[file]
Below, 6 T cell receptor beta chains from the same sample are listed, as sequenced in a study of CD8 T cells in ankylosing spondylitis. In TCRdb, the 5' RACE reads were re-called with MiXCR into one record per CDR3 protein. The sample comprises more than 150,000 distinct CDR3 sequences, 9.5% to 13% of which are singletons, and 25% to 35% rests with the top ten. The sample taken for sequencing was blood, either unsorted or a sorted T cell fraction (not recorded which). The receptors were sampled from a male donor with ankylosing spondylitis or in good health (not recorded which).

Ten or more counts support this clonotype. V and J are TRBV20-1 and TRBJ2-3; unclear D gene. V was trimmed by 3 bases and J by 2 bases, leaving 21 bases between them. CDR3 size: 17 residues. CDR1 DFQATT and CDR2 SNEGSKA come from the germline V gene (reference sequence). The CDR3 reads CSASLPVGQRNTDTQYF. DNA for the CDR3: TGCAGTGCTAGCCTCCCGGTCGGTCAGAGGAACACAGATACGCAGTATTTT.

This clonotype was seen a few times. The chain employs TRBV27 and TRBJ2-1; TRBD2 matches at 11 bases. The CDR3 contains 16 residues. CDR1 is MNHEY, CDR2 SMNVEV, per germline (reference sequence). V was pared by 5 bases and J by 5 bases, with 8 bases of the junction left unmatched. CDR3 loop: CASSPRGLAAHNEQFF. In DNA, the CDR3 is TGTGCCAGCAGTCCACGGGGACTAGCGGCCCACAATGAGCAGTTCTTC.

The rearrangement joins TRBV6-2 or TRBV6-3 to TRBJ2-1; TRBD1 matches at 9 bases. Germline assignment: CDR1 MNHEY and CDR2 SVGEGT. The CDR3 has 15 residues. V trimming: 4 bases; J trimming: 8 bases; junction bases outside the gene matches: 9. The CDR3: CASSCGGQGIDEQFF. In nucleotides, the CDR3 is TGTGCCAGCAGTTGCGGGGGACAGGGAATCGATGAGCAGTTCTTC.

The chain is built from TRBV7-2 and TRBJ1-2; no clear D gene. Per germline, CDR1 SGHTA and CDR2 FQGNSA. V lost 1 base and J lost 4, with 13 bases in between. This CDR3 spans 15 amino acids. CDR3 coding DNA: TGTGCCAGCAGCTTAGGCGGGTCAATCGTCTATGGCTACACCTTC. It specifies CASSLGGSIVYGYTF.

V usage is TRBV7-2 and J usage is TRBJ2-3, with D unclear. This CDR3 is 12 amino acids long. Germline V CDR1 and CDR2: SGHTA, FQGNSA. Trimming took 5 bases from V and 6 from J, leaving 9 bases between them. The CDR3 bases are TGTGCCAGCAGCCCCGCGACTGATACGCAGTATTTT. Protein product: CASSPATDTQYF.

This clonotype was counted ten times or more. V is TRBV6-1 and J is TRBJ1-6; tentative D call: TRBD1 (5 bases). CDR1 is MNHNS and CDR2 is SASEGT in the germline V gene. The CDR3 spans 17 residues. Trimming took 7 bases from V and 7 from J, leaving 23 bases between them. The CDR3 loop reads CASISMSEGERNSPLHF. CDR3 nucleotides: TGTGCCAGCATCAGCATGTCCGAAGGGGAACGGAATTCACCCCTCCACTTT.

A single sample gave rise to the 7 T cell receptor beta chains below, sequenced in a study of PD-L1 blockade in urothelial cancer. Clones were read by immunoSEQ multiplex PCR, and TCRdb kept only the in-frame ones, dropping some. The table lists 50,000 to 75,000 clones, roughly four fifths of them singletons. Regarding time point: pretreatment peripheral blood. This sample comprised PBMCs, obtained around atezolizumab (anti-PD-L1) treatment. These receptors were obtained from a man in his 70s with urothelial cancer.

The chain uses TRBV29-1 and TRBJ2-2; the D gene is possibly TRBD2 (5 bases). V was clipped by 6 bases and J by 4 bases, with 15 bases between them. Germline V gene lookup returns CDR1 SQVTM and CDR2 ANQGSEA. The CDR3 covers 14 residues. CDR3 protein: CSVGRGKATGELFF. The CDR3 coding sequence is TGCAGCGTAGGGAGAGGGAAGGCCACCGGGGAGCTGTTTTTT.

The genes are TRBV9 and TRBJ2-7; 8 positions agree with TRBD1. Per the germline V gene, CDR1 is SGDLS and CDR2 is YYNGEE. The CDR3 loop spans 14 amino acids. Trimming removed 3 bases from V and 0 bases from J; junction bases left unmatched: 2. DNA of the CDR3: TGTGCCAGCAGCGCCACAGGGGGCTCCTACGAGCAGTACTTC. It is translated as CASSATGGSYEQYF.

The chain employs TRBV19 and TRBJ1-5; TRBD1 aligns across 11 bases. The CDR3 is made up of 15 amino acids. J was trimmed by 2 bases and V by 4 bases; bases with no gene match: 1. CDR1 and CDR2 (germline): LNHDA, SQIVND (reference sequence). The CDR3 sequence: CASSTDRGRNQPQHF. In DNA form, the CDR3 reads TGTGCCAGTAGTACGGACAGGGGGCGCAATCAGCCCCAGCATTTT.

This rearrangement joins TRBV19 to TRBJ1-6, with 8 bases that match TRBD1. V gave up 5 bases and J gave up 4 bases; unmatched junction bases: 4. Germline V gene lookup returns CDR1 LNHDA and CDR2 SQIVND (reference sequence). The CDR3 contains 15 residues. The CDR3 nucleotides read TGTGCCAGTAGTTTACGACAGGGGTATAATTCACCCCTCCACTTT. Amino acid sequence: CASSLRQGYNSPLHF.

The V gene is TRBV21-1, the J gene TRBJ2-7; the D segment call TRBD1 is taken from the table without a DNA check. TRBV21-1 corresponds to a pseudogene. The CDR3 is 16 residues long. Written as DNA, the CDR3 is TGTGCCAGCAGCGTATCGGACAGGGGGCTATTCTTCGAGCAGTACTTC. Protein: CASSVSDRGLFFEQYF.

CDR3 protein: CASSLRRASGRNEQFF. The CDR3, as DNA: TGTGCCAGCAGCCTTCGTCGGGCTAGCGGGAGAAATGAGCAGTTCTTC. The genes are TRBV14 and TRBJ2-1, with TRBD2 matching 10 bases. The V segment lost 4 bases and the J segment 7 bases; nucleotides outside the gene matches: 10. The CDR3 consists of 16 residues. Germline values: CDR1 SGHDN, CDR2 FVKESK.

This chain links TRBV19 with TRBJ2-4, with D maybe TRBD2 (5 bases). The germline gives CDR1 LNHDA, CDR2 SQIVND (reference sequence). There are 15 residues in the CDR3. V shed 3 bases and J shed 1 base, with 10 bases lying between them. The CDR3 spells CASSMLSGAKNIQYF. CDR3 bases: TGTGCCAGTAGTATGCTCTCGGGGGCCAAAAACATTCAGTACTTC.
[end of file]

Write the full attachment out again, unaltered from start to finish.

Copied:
Below, 6 T cell receptor beta chains from the same sample are listed, as sequenced in a study of CD8 T cells in ankylosing spondylitis. In TCRdb, the 5' RACE reads were re-called with MiXCR into one record per CDR3 protein. The sample comprises more than 150,000 distinct CDR3 sequences, 9.5% to 13% of which are singletons, and 25% to 35% rests with the top ten. The sample taken for sequencing was blood, either unsorted or a sorted T cell fraction (not recorded which). The receptors were sampled from a male donor with ankylosing spondylitis or in good health (not recorded which).

Ten or more counts support this clonotype. V and J are TRBV20-1 and TRBJ2-3; unclear D gene. V was trimmed by 3 bases and J by 2 bases, leaving 21 bases between them. CDR3 size: 17 residues. CDR1 DFQATT and CDR2 SNEGSKA come from the germline V gene (reference sequence). The CDR3 reads CSASLPVGQRNTDTQYF. DNA for the CDR3: TGCAGTGCTAGCCTCCCGGTCGGTCAGAGGAACACAGATACGCAGTATTTT.

This clonotype was seen a few times. The chain employs TRBV27 and TRBJ2-1; TRBD2 matches at 11 bases. The CDR3 contains 16 residues. CDR1 is MNHEY, CDR2 SMNVEV, per germline (reference sequence). V was pared by 5 bases and J by 5 bases, with 8 bases of the junction left unmatched. CDR3 loop: CASSPRGLAAHNEQFF. In DNA, the CDR3 is TGTGCCAGCAGTCCACGGGGACTAGCGGCCCACAATGAGCAGTTCTTC.

The rearrangement joins TRBV6-2 or TRBV6-3 to TRBJ2-1; TRBD1 matches at 9 bases. Germline assignment: CDR1 MNHEY and CDR2 SVGEGT. The CDR3 has 15 residues. V trimming: 4 bases; J trimming: 8 bases; junction bases outside the gene matches: 9. The CDR3: CASSCGGQGIDEQFF. In nucleotides, the CDR3 is TGTGCCAGCAGTTGCGGGGGACAGGGAATCGATGAGCAGTTCTTC.

The chain is built from TRBV7-2 and TRBJ1-2; no clear D gene. Per germline, CDR1 SGHTA and CDR2 FQGNSA. V lost 1 base and J lost 4, with 13 bases in between. This CDR3 spans 15 amino acids. CDR3 coding DNA: TGTGCCAGCAGCTTAGGCGGGTCAATCGTCTATGGCTACACCTTC. It specifies CASSLGGSIVYGYTF.

V usage is TRBV7-2 and J usage is TRBJ2-3, with D unclear. This CDR3 is 12 amino acids long. Germline V CDR1 and CDR2: SGHTA, FQGNSA. Trimming took 5 bases from V and 6 from J, leaving 9 bases between them. The CDR3 bases are TGTGCCAGCAGCCCCGCGACTGATACGCAGTATTTT. Protein product: CASSPATDTQYF.

This clonotype was counted ten times or more. V is TRBV6-1 and J is TRBJ1-6; tentative D call: TRBD1 (5 bases). CDR1 is MNHNS and CDR2 is SASEGT in the germline V gene. The CDR3 spans 17 residues. Trimming took 7 bases from V and 7 from J, leaving 23 bases between them. The CDR3 loop reads CASISMSEGERNSPLHF. CDR3 nucleotides: TGTGCCAGCATCAGCATGTCCGAAGGGGAACGGAATTCACCCCTCCACTTT.

A single sample gave rise to the 7 T cell receptor beta chains below, sequenced in a study of PD-L1 blockade in urothelial cancer. Clones were read by immunoSEQ multiplex PCR, and TCRdb kept only the in-frame ones, dropping some. The table lists 50,000 to 75,000 clones, roughly four fifths of them singletons. Regarding time point: pretreatment peripheral blood. This sample comprised PBMCs, obtained around atezolizumab (anti-PD-L1) treatment. These receptors were obtained from a man in his 70s with urothelial cancer.

The chain uses TRBV29-1 and TRBJ2-2; the D gene is possibly TRBD2 (5 bases). V was clipped by 6 bases and J by 4 bases, with 15 bases between them. Germline V gene lookup returns CDR1 SQVTM and CDR2 ANQGSEA. The CDR3 covers 14 residues. CDR3 protein: CSVGRGKATGELFF. The CDR3 coding sequence is TGCAGCGTAGGGAGAGGGAAGGCCACCGGGGAGCTGTTTTTT.

The genes are TRBV9 and TRBJ2-7; 8 positions agree with TRBD1. Per the germline V gene, CDR1 is SGDLS and CDR2 is YYNGEE. The CDR3 loop spans 14 amino acids. Trimming removed 3 bases from V and 0 bases from J; junction bases left unmatched: 2. DNA of the CDR3: TGTGCCAGCAGCGCCACAGGGGGCTCCTACGAGCAGTACTTC. It is translated as CASSATGGSYEQYF.

The chain employs TRBV19 and TRBJ1-5; TRBD1 aligns across 11 bases. The CDR3 is made up of 15 amino acids. J was trimmed by 2 bases and V by 4 bases; bases with no gene match: 1. CDR1 and CDR2 (germline): LNHDA, SQIVND (reference sequence). The CDR3 sequence: CASSTDRGRNQPQHF. In DNA form, the CDR3 reads TGTGCCAGTAGTACGGACAGGGGGCGCAATCAGCCCCAGCATTTT.

This rearrangement joins TRBV19 to TRBJ1-6, with 8 bases that match TRBD1. V gave up 5 bases and J gave up 4 bases; unmatched junction bases: 4. Germline V gene lookup returns CDR1 LNHDA and CDR2 SQIVND (reference sequence). The CDR3 contains 15 residues. The CDR3 nucleotides read TGTGCCAGTAGTTTACGACAGGGGTATAATTCACCCCTCCACTTT. Amino acid sequence: CASSLRQGYNSPLHF.

The V gene is TRBV21-1, the J gene TRBJ2-7; the D segment call TRBD1 is taken from the table without a DNA check. TRBV21-1 corresponds to a pseudogene. The CDR3 is 16 residues long. Written as DNA, the CDR3 is TGTGCCAGCAGCGTATCGGACAGGGGGCTATTCTTCGAGCAGTACTTC. Protein: CASSVSDRGLFFEQYF.

CDR3 protein: CASSLRRASGRNEQFF. The CDR3, as DNA: TGTGCCAGCAGCCTTCGTCGGGCTAGCGGGAGAAATGAGCAGTTCTTC. The genes are TRBV14 and TRBJ2-1, with TRBD2 matching 10 bases. The V segment lost 4 bases and the J segment 7 bases; nucleotides outside the gene matches: 10. The CDR3 consists of 16 residues. Germline values: CDR1 SGHDN, CDR2 FVKESK.

This chain links TRBV19 with TRBJ2-4, with D maybe TRBD2 (5 bases). The germline gives CDR1 LNHDA, CDR2 SQIVND (reference sequence). There are 15 residues in the CDR3. V shed 3 bases and J shed 1 base, with 10 bases lying between them. The CDR3 spells CASSMLSGAKNIQYF. CDR3 bases: TGTGCCAGTAGTATGCTCTCGGGGGCCAAAAACATTCAGTACTTC.